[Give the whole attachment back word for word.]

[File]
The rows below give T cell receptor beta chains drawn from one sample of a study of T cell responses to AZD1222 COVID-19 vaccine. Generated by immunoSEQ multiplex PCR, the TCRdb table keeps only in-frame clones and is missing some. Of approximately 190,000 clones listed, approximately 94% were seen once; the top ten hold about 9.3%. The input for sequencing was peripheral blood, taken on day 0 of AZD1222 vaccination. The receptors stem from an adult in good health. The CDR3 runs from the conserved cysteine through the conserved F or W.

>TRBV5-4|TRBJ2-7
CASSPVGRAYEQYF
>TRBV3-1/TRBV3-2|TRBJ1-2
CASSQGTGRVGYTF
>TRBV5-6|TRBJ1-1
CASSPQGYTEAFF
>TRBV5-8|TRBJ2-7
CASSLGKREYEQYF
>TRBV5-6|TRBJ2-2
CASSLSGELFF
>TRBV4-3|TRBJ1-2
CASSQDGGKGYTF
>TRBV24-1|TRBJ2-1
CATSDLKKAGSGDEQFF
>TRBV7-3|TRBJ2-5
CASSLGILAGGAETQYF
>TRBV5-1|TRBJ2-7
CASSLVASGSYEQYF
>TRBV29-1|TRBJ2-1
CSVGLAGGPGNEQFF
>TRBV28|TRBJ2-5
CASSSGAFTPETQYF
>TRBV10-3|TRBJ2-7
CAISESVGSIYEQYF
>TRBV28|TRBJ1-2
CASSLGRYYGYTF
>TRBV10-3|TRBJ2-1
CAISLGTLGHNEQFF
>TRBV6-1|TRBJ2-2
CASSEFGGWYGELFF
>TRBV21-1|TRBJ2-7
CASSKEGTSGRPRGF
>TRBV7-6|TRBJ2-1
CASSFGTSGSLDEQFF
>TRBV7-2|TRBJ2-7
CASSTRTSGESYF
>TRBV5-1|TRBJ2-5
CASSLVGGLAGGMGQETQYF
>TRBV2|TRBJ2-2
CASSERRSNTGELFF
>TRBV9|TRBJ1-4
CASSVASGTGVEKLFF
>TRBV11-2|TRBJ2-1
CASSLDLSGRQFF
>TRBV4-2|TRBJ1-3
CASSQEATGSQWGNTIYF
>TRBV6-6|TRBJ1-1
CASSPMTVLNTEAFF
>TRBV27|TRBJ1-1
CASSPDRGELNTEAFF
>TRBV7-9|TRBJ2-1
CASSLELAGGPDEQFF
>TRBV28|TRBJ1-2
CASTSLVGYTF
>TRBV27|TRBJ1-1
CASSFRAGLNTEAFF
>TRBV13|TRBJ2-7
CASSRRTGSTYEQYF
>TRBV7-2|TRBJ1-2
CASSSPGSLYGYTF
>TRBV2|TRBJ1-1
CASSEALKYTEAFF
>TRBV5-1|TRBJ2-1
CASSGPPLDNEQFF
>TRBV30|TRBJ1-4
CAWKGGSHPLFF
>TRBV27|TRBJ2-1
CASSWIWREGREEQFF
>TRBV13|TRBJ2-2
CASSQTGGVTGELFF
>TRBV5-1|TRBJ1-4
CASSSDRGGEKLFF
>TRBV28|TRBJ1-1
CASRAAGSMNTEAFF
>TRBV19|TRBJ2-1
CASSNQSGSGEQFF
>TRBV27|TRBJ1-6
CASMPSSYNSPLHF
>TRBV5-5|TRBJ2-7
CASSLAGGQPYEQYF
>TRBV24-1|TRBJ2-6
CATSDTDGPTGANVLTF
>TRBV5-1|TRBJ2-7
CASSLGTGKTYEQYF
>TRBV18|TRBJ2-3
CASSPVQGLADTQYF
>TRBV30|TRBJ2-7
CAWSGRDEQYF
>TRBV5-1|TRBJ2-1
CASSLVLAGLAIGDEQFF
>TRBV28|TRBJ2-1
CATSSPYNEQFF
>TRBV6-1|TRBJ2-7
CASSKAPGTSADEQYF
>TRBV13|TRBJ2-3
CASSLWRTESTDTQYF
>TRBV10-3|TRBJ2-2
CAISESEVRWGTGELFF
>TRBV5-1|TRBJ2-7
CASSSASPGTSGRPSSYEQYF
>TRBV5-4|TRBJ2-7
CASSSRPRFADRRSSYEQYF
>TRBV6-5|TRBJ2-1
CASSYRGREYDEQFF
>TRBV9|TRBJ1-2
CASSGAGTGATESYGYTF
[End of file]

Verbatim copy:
The rows below give T cell receptor beta chains drawn from one sample of a study of T cell responses to AZD1222 COVID-19 vaccine. Generated by immunoSEQ multiplex PCR, the TCRdb table keeps only in-frame clones and is missing some. Of approximately 190,000 clones listed, approximately 94% were seen once; the top ten hold about 9.3%. The input for sequencing was peripheral blood, taken on day 0 of AZD1222 vaccination. The receptors stem from an adult in good health. The CDR3 runs from the conserved cysteine through the conserved F or W.

>TRBV5-4|TRBJ2-7
CASSPVGRAYEQYF
>TRBV3-1/TRBV3-2|TRBJ1-2
CASSQGTGRVGYTF
>TRBV5-6|TRBJ1-1
CASSPQGYTEAFF
>TRBV5-8|TRBJ2-7
CASSLGKREYEQYF
>TRBV5-6|TRBJ2-2
CASSLSGELFF
>TRBV4-3|TRBJ1-2
CASSQDGGKGYTF
>TRBV24-1|TRBJ2-1
CATSDLKKAGSGDEQFF
>TRBV7-3|TRBJ2-5
CASSLGILAGGAETQYF
>TRBV5-1|TRBJ2-7
CASSLVASGSYEQYF
>TRBV29-1|TRBJ2-1
CSVGLAGGPGNEQFF
>TRBV28|TRBJ2-5
CASSSGAFTPETQYF
>TRBV10-3|TRBJ2-7
CAISESVGSIYEQYF
>TRBV28|TRBJ1-2
CASSLGRYYGYTF
>TRBV10-3|TRBJ2-1
CAISLGTLGHNEQFF
>TRBV6-1|TRBJ2-2
CASSEFGGWYGELFF
>TRBV21-1|TRBJ2-7
CASSKEGTSGRPRGF
>TRBV7-6|TRBJ2-1
CASSFGTSGSLDEQFF
>TRBV7-2|TRBJ2-7
CASSTRTSGESYF
>TRBV5-1|TRBJ2-5
CASSLVGGLAGGMGQETQYF
>TRBV2|TRBJ2-2
CASSERRSNTGELFF
>TRBV9|TRBJ1-4
CASSVASGTGVEKLFF
>TRBV11-2|TRBJ2-1
CASSLDLSGRQFF
>TRBV4-2|TRBJ1-3
CASSQEATGSQWGNTIYF
>TRBV6-6|TRBJ1-1
CASSPMTVLNTEAFF
>TRBV27|TRBJ1-1
CASSPDRGELNTEAFF
>TRBV7-9|TRBJ2-1
CASSLELAGGPDEQFF
>TRBV28|TRBJ1-2
CASTSLVGYTF
>TRBV27|TRBJ1-1
CASSFRAGLNTEAFF
>TRBV13|TRBJ2-7
CASSRRTGSTYEQYF
>TRBV7-2|TRBJ1-2
CASSSPGSLYGYTF
>TRBV2|TRBJ1-1
CASSEALKYTEAFF
>TRBV5-1|TRBJ2-1
CASSGPPLDNEQFF
>TRBV30|TRBJ1-4
CAWKGGSHPLFF
>TRBV27|TRBJ2-1
CASSWIWREGREEQFF
>TRBV13|TRBJ2-2
CASSQTGGVTGELFF
>TRBV5-1|TRBJ1-4
CASSSDRGGEKLFF
>TRBV28|TRBJ1-1
CASRAAGSMNTEAFF
>TRBV19|TRBJ2-1
CASSNQSGSGEQFF
>TRBV27|TRBJ1-6
CASMPSSYNSPLHF
>TRBV5-5|TRBJ2-7
CASSLAGGQPYEQYF
>TRBV24-1|TRBJ2-6
CATSDTDGPTGANVLTF
>TRBV5-1|TRBJ2-7
CASSLGTGKTYEQYF
>TRBV18|TRBJ2-3
CASSPVQGLADTQYF
>TRBV30|TRBJ2-7
CAWSGRDEQYF
>TRBV5-1|TRBJ2-1
CASSLVLAGLAIGDEQFF
>TRBV28|TRBJ2-1
CATSSPYNEQFF
>TRBV6-1|TRBJ2-7
CASSKAPGTSADEQYF
>TRBV13|TRBJ2-3
CASSLWRTESTDTQYF
>TRBV10-3|TRBJ2-2
CAISESEVRWGTGELFF
>TRBV5-1|TRBJ2-7
CASSSASPGTSGRPSSYEQYF
>TRBV5-4|TRBJ2-7
CASSSRPRFADRRSSYEQYF
>TRBV6-5|TRBJ2-1
CASSYRGREYDEQFF
>TRBV9|TRBJ1-2
CASSGAGTGATESYGYTF